Happy Endings is an extraordinary film. Director and writer Don Roos has delivered the best film about relationships that I’ve seen in some time. His characters achieve a depth that is rarely accomplished in film. We get to truly understand their feelings and motivations. They are real people who must pay consequences for their actions. Roos intertwines his myriad of characters into an incredibly complex story. There’s so much going on, he has the film narrate itself. It is a stroke of brilliance and superbly executed. Before key scenes, a “card” of text is inserted to set up the action we are about to see. The film would have been a disaster, completely unwatchable, if this had been done poorly. But Roos and his editor time the narration perfectly. They only go to it when they have to and it works like a charm.

The plot is very involved. It would be criminal to reveal what exactly happens, so I will be deliberately vague. There are four key characters. Lisa Kudrow stars as Mamie, she gave a child up for adoption in her teens and desperately wants to know what happened to him. Steve Coogan plays Charlie, Mamie’s gay stepbrother and the father of her child. Jason Ritter is Otis. He works in Charlie’s restaurant, plays drums in a band, and secretly has a crush on Charlie. Maggie Gyllenhaal, in the best performance of the film, plays Jude. She becomes the singer in Otis’s band and uses his feelings for Charlie against him. There are a host of other characters. They have minor roles, but are extremely important to the story.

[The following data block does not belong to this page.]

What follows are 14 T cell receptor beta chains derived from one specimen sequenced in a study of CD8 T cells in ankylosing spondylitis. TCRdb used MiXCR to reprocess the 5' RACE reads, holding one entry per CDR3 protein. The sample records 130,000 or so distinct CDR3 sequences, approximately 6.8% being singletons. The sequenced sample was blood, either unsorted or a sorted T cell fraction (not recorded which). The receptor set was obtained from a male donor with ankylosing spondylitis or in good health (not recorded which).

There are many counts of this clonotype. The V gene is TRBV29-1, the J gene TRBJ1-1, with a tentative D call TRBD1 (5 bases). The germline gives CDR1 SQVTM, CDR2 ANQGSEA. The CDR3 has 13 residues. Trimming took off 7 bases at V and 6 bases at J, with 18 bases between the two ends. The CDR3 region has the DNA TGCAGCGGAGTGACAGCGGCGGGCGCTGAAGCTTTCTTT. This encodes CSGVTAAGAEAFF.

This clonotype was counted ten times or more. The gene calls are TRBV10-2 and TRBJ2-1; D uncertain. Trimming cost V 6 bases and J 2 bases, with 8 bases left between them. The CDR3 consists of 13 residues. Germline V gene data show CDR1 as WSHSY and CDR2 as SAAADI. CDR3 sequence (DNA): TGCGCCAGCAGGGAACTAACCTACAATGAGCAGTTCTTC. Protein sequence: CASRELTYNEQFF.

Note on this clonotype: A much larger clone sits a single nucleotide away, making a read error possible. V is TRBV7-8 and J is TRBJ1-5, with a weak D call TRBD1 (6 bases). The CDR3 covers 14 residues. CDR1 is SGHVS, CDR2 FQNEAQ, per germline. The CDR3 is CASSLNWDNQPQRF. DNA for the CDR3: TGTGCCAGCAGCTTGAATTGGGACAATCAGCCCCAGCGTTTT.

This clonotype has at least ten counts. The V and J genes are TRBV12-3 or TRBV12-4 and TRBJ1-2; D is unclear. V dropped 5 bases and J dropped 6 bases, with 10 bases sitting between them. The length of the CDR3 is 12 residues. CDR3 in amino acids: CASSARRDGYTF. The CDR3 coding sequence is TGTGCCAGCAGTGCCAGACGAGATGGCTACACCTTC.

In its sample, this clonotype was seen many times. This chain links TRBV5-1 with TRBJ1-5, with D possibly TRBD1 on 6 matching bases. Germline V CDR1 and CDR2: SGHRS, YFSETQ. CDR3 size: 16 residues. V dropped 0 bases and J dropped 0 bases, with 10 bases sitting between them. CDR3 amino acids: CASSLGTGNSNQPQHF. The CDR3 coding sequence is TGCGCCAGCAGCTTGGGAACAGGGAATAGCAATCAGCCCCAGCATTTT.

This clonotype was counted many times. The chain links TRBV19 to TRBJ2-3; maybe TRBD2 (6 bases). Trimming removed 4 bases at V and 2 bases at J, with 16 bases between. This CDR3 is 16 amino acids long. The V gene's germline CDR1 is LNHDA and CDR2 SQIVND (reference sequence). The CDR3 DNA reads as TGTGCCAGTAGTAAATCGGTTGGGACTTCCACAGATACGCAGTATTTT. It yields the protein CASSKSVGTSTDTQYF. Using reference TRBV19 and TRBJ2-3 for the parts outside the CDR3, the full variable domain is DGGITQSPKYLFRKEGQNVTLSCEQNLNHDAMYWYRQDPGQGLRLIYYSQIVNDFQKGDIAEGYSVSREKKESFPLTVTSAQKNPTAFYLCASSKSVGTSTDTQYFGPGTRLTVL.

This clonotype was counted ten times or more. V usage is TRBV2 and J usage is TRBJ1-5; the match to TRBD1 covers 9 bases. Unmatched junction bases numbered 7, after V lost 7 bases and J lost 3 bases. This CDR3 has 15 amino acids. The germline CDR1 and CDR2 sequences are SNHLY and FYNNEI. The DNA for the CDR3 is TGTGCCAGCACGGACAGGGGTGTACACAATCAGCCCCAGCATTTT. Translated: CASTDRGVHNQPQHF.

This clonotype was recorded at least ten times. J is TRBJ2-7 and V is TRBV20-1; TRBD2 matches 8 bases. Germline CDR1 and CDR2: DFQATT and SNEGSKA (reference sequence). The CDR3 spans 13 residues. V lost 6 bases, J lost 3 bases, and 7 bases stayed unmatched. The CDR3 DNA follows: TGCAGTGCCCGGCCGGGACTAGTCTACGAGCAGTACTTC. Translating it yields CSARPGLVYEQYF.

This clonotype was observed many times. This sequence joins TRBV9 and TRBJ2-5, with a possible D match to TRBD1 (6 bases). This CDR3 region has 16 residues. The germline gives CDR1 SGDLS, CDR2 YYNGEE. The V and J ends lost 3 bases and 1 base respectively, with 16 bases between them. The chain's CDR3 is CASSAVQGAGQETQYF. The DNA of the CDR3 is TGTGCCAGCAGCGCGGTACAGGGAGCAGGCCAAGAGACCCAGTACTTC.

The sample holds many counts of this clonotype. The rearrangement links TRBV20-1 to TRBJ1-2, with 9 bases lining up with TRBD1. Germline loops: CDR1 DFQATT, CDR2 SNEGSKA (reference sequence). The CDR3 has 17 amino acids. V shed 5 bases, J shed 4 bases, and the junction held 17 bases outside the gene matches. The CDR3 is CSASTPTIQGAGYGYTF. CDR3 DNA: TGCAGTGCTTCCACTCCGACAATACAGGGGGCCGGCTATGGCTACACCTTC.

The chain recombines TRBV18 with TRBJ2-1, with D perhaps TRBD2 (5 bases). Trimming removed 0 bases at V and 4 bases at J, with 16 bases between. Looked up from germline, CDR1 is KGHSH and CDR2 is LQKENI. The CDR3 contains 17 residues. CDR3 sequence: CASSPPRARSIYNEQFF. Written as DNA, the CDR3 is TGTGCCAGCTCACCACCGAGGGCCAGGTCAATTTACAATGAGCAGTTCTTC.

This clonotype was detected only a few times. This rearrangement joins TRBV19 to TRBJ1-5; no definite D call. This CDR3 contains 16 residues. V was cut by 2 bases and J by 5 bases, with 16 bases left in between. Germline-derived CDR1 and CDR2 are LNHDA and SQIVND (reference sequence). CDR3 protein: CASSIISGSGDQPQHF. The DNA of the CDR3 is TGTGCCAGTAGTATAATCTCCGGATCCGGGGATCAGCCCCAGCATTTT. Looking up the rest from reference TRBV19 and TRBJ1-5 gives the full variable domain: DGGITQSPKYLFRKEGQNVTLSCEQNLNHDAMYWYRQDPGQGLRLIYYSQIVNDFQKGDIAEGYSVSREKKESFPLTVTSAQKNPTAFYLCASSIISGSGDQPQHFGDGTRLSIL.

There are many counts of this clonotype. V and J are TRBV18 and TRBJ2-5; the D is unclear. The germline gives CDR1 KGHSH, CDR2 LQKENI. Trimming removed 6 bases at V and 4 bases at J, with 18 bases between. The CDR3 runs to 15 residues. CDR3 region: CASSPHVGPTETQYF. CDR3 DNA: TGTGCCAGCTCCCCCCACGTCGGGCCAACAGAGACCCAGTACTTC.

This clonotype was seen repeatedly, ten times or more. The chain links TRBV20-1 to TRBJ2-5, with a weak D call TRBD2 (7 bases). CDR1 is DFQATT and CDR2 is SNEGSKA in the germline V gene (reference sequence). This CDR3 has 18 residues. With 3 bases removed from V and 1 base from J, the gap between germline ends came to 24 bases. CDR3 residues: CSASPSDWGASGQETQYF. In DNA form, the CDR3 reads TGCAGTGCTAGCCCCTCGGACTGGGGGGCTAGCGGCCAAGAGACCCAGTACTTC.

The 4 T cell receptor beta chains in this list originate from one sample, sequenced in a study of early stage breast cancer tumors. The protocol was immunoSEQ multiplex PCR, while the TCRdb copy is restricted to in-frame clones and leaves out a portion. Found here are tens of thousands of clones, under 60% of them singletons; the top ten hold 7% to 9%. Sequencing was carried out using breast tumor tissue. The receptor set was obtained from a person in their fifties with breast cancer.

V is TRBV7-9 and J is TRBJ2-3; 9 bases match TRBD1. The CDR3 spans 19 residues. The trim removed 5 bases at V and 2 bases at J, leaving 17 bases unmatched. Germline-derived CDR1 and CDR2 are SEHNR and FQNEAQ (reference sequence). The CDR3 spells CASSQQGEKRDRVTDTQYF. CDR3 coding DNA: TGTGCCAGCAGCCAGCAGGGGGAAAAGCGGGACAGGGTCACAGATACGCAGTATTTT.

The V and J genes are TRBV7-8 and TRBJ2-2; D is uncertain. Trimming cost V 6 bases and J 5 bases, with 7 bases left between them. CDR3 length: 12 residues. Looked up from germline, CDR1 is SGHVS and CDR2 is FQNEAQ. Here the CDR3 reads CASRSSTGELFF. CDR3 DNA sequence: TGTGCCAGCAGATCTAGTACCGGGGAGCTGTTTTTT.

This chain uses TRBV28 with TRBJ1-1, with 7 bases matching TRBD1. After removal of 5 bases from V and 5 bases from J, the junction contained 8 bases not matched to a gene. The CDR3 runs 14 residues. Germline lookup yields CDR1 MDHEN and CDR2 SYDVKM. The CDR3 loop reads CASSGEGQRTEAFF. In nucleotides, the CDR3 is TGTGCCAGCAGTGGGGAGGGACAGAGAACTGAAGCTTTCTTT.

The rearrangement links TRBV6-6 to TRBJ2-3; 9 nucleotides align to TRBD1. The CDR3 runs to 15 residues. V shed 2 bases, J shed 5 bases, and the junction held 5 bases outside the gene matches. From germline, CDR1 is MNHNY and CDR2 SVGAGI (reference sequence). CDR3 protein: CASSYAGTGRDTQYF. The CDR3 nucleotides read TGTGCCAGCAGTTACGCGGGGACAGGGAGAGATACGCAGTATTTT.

Roos places a great deal of value on what is pertinent in a scene. There’s too much going on to have wasted moments. Each character supports the story in a nonobstructive way. They do their part and nothing more. The great success of Happy Endings is the fact that we get to know them so well. Which is why Roos utilizes the on screen narration. It sets up everything you need to know and let’s the actors take care of the rest. It is a synergy of technique and writing. Roos deserves every accolade for being extremely original in his approach, and not having it blow up in his face.

It is important to note that Happy Endings is a feel-good movie. The title aptly states its intentions. It’s loaded with drama and a fair amount of surprises, but wants to leave you with a smile. There are some hilarious moments, but its more the witty dialogue that lightens the tone than anything else. Just when things are getting serious, a character says something that rights the mood. I particularly liked Bobby Canavale’s explanation of what a “happy ending” is.

It’s a bit early to speculate, but Happy Endings could end up being one of the best films of the year. Don Roos, whose previous films include “Bounce” and “Boys on the Side”, could find himself holding a few Oscars come award time. He has made a film that is creatively structured, tremendously entertaining, and deeply moving. Lisa Kudrow, who I can’t say I’m a big fan of, has made her best film. In a summer of special effects and explosions, this is the film with heart.

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